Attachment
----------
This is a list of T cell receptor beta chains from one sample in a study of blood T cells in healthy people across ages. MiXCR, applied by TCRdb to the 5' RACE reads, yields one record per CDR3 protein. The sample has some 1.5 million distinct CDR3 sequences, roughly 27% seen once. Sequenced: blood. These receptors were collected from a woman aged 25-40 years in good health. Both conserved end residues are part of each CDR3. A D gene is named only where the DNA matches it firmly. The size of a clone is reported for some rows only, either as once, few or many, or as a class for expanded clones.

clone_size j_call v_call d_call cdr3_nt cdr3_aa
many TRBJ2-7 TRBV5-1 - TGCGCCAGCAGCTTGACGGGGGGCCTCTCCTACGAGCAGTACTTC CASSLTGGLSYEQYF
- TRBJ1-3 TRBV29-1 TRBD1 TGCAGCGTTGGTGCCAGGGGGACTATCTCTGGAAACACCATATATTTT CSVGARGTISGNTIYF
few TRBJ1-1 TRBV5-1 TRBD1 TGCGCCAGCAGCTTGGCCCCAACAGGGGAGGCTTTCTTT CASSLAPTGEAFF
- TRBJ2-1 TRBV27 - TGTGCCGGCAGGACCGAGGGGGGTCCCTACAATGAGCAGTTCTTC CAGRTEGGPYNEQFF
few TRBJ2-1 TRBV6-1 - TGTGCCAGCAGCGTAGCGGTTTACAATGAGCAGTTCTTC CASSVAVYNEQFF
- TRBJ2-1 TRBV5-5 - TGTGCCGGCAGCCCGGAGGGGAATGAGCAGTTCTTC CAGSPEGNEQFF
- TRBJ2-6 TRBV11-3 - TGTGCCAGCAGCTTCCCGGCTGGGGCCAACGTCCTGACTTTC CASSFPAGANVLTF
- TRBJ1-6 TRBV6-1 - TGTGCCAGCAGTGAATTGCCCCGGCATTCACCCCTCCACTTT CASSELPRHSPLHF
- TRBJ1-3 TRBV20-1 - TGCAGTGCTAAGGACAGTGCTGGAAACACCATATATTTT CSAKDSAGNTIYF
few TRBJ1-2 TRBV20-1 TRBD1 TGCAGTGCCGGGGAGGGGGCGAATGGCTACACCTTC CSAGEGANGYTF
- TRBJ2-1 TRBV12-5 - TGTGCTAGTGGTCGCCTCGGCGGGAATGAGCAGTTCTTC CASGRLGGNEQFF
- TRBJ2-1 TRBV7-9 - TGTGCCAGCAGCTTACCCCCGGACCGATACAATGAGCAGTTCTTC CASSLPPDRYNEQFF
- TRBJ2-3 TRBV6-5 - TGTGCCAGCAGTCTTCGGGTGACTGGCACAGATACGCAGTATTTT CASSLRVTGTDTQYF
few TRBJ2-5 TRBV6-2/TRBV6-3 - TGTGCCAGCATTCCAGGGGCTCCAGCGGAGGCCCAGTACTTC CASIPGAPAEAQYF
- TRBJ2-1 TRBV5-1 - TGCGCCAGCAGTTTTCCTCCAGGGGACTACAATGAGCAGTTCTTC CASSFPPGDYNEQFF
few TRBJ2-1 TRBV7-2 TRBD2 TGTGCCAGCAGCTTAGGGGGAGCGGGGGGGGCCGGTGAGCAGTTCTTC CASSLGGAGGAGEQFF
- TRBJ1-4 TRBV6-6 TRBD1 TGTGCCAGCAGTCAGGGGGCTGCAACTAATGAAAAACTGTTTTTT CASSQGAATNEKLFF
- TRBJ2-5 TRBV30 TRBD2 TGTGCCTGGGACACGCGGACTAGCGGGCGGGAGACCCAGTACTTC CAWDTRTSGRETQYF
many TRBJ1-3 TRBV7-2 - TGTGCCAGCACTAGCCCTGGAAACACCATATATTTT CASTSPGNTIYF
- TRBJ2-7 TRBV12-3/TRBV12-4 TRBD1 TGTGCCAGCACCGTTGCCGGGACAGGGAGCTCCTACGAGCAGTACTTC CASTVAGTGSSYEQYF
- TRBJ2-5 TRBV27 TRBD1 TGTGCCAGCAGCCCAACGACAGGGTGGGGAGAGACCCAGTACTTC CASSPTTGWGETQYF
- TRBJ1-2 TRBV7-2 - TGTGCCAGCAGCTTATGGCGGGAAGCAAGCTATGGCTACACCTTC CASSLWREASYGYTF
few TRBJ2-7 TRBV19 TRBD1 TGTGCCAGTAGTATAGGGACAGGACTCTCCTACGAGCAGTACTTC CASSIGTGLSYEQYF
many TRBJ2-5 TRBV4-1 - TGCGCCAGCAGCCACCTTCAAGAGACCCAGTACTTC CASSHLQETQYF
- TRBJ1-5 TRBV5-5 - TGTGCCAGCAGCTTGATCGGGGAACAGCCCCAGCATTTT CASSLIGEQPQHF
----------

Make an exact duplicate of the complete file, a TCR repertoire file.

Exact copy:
This is a list of T cell receptor beta chains from one sample in a study of blood T cells in healthy people across ages. MiXCR, applied by TCRdb to the 5' RACE reads, yields one record per CDR3 protein. The sample has some 1.5 million distinct CDR3 sequences, roughly 27% seen once. Sequenced: blood. These receptors were collected from a woman aged 25-40 years in good health. Both conserved end residues are part of each CDR3. A D gene is named only where the DNA matches it firmly. The size of a clone is reported for some rows only, either as once, few or many, or as a class for expanded clones.

clone_size j_call v_call d_call cdr3_nt cdr3_aa
many TRBJ2-7 TRBV5-1 - TGCGCCAGCAGCTTGACGGGGGGCCTCTCCTACGAGCAGTACTTC CASSLTGGLSYEQYF
- TRBJ1-3 TRBV29-1 TRBD1 TGCAGCGTTGGTGCCAGGGGGACTATCTCTGGAAACACCATATATTTT CSVGARGTISGNTIYF
few TRBJ1-1 TRBV5-1 TRBD1 TGCGCCAGCAGCTTGGCCCCAACAGGGGAGGCTTTCTTT CASSLAPTGEAFF
- TRBJ2-1 TRBV27 - TGTGCCGGCAGGACCGAGGGGGGTCCCTACAATGAGCAGTTCTTC CAGRTEGGPYNEQFF
few TRBJ2-1 TRBV6-1 - TGTGCCAGCAGCGTAGCGGTTTACAATGAGCAGTTCTTC CASSVAVYNEQFF
- TRBJ2-1 TRBV5-5 - TGTGCCGGCAGCCCGGAGGGGAATGAGCAGTTCTTC CAGSPEGNEQFF
- TRBJ2-6 TRBV11-3 - TGTGCCAGCAGCTTCCCGGCTGGGGCCAACGTCCTGACTTTC CASSFPAGANVLTF
- TRBJ1-6 TRBV6-1 - TGTGCCAGCAGTGAATTGCCCCGGCATTCACCCCTCCACTTT CASSELPRHSPLHF
- TRBJ1-3 TRBV20-1 - TGCAGTGCTAAGGACAGTGCTGGAAACACCATATATTTT CSAKDSAGNTIYF
few TRBJ1-2 TRBV20-1 TRBD1 TGCAGTGCCGGGGAGGGGGCGAATGGCTACACCTTC CSAGEGANGYTF
- TRBJ2-1 TRBV12-5 - TGTGCTAGTGGTCGCCTCGGCGGGAATGAGCAGTTCTTC CASGRLGGNEQFF
- TRBJ2-1 TRBV7-9 - TGTGCCAGCAGCTTACCCCCGGACCGATACAATGAGCAGTTCTTC CASSLPPDRYNEQFF
- TRBJ2-3 TRBV6-5 - TGTGCCAGCAGTCTTCGGGTGACTGGCACAGATACGCAGTATTTT CASSLRVTGTDTQYF
few TRBJ2-5 TRBV6-2/TRBV6-3 - TGTGCCAGCATTCCAGGGGCTCCAGCGGAGGCCCAGTACTTC CASIPGAPAEAQYF
- TRBJ2-1 TRBV5-1 - TGCGCCAGCAGTTTTCCTCCAGGGGACTACAATGAGCAGTTCTTC CASSFPPGDYNEQFF
few TRBJ2-1 TRBV7-2 TRBD2 TGTGCCAGCAGCTTAGGGGGAGCGGGGGGGGCCGGTGAGCAGTTCTTC CASSLGGAGGAGEQFF
- TRBJ1-4 TRBV6-6 TRBD1 TGTGCCAGCAGTCAGGGGGCTGCAACTAATGAAAAACTGTTTTTT CASSQGAATNEKLFF
- TRBJ2-5 TRBV30 TRBD2 TGTGCCTGGGACACGCGGACTAGCGGGCGGGAGACCCAGTACTTC CAWDTRTSGRETQYF
many TRBJ1-3 TRBV7-2 - TGTGCCAGCACTAGCCCTGGAAACACCATATATTTT CASTSPGNTIYF
- TRBJ2-7 TRBV12-3/TRBV12-4 TRBD1 TGTGCCAGCACCGTTGCCGGGACAGGGAGCTCCTACGAGCAGTACTTC CASTVAGTGSSYEQYF
- TRBJ2-5 TRBV27 TRBD1 TGTGCCAGCAGCCCAACGACAGGGTGGGGAGAGACCCAGTACTTC CASSPTTGWGETQYF
- TRBJ1-2 TRBV7-2 - TGTGCCAGCAGCTTATGGCGGGAAGCAAGCTATGGCTACACCTTC CASSLWREASYGYTF
few TRBJ2-7 TRBV19 TRBD1 TGTGCCAGTAGTATAGGGACAGGACTCTCCTACGAGCAGTACTTC CASSIGTGLSYEQYF
many TRBJ2-5 TRBV4-1 - TGCGCCAGCAGCCACCTTCAAGAGACCCAGTACTTC CASSHLQETQYF
- TRBJ1-5 TRBV5-5 - TGTGCCAGCAGCTTGATCGGGGAACAGCCCCAGCATTTT CASSLIGEQPQHF